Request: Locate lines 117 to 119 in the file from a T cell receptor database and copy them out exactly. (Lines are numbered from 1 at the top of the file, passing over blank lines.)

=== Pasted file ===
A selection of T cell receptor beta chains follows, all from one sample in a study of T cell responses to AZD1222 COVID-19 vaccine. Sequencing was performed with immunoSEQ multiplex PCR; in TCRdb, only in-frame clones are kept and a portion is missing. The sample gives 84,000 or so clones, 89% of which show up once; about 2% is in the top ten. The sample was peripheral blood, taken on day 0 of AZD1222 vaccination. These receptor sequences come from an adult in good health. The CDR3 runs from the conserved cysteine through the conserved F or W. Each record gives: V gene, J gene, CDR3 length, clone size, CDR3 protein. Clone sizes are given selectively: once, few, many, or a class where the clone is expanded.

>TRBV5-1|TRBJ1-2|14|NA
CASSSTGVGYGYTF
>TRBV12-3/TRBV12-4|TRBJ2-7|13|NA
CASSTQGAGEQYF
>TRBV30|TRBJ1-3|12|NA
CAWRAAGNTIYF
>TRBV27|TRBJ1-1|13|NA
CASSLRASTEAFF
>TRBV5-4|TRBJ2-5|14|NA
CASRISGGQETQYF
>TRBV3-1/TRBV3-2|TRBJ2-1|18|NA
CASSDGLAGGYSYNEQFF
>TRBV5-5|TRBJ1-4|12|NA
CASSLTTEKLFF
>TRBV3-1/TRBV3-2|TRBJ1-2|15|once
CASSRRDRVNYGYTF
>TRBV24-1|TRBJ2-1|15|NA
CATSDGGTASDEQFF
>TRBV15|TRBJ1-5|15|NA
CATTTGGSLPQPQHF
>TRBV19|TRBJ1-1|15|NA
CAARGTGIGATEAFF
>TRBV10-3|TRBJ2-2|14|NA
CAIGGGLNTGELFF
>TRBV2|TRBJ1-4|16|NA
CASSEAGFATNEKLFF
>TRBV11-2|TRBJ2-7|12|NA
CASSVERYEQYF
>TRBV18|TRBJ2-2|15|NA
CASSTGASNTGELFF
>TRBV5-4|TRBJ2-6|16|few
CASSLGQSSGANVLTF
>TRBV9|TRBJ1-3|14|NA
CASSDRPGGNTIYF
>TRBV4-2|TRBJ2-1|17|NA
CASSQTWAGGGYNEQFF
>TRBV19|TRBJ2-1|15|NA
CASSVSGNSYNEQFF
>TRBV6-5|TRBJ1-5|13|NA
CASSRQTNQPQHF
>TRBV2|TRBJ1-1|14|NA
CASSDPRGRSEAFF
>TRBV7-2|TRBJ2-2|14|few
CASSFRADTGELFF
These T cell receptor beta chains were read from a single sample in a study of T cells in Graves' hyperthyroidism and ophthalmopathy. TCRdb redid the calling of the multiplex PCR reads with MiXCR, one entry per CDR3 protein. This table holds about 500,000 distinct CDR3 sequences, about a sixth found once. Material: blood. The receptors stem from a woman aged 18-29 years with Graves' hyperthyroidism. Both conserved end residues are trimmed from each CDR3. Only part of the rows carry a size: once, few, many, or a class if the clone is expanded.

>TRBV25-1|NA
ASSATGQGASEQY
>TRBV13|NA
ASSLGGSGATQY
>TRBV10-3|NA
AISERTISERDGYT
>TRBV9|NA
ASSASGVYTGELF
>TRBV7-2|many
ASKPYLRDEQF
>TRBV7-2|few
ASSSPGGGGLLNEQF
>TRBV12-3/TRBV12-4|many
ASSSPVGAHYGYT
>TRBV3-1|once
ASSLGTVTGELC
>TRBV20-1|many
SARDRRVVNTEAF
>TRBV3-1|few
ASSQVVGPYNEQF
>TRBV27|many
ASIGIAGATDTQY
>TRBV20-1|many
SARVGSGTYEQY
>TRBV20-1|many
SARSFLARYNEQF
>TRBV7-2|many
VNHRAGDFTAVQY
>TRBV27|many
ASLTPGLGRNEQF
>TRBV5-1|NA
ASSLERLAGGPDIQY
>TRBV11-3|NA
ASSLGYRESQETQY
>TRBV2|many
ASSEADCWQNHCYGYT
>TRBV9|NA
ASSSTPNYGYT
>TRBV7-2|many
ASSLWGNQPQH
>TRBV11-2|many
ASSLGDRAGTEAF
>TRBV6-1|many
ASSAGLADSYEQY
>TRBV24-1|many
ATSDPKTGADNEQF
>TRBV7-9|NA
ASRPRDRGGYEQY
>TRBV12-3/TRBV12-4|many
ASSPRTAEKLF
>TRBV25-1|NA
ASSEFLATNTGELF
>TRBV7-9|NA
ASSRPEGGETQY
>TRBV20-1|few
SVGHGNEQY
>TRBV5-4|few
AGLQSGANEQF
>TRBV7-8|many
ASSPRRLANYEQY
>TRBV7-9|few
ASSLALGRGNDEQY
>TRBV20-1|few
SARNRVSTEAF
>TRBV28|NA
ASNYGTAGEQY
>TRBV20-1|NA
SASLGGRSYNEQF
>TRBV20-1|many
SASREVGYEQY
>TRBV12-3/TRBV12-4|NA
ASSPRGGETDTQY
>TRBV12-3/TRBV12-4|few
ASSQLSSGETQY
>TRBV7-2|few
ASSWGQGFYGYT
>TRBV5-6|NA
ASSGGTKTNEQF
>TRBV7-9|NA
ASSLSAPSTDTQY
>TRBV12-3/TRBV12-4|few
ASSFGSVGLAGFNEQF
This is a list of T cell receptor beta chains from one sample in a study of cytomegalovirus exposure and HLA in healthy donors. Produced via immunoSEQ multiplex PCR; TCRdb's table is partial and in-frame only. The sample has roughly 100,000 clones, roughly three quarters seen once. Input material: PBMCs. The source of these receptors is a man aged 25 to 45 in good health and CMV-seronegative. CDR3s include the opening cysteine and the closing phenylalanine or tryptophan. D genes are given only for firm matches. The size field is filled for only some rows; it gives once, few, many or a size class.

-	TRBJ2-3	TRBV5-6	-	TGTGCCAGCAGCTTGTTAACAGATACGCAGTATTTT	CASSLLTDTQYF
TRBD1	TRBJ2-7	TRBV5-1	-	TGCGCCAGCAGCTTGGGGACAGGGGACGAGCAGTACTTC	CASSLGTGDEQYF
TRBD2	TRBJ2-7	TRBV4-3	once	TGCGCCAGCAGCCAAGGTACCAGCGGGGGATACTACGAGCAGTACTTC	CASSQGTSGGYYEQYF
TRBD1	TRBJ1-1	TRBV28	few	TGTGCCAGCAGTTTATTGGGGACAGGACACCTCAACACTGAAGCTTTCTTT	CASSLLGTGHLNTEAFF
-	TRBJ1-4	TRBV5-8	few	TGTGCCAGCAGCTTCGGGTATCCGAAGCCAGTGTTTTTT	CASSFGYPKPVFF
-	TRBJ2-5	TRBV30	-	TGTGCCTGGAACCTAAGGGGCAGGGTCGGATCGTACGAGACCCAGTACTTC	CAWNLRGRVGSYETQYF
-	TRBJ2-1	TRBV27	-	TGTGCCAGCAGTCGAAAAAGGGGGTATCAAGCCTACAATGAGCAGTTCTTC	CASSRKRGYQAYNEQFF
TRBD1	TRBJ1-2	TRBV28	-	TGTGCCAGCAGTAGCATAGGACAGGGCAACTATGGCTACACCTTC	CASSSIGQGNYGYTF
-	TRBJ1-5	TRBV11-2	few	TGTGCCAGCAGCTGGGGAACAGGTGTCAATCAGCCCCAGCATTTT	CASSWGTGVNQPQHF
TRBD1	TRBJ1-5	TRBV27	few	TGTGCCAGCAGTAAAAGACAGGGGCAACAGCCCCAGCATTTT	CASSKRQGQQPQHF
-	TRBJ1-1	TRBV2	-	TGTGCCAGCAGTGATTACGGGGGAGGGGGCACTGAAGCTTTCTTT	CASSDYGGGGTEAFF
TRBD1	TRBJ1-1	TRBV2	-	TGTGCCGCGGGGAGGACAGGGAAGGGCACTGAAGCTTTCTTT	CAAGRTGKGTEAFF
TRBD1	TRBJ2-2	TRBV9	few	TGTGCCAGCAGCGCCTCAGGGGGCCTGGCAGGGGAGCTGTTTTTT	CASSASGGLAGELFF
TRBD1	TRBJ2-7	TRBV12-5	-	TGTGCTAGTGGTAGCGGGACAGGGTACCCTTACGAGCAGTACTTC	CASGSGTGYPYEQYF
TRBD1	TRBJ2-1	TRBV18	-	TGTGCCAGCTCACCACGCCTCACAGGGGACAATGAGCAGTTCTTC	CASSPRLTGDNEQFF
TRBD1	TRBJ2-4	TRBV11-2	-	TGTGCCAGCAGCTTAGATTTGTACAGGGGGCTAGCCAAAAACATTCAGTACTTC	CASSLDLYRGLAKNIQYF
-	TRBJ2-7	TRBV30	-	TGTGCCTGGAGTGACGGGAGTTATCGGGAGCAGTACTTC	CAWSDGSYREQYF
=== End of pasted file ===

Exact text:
>TRBV12-3/TRBV12-4|NA
ASSPRGGETDTQY
>TRBV12-3/TRBV12-4|few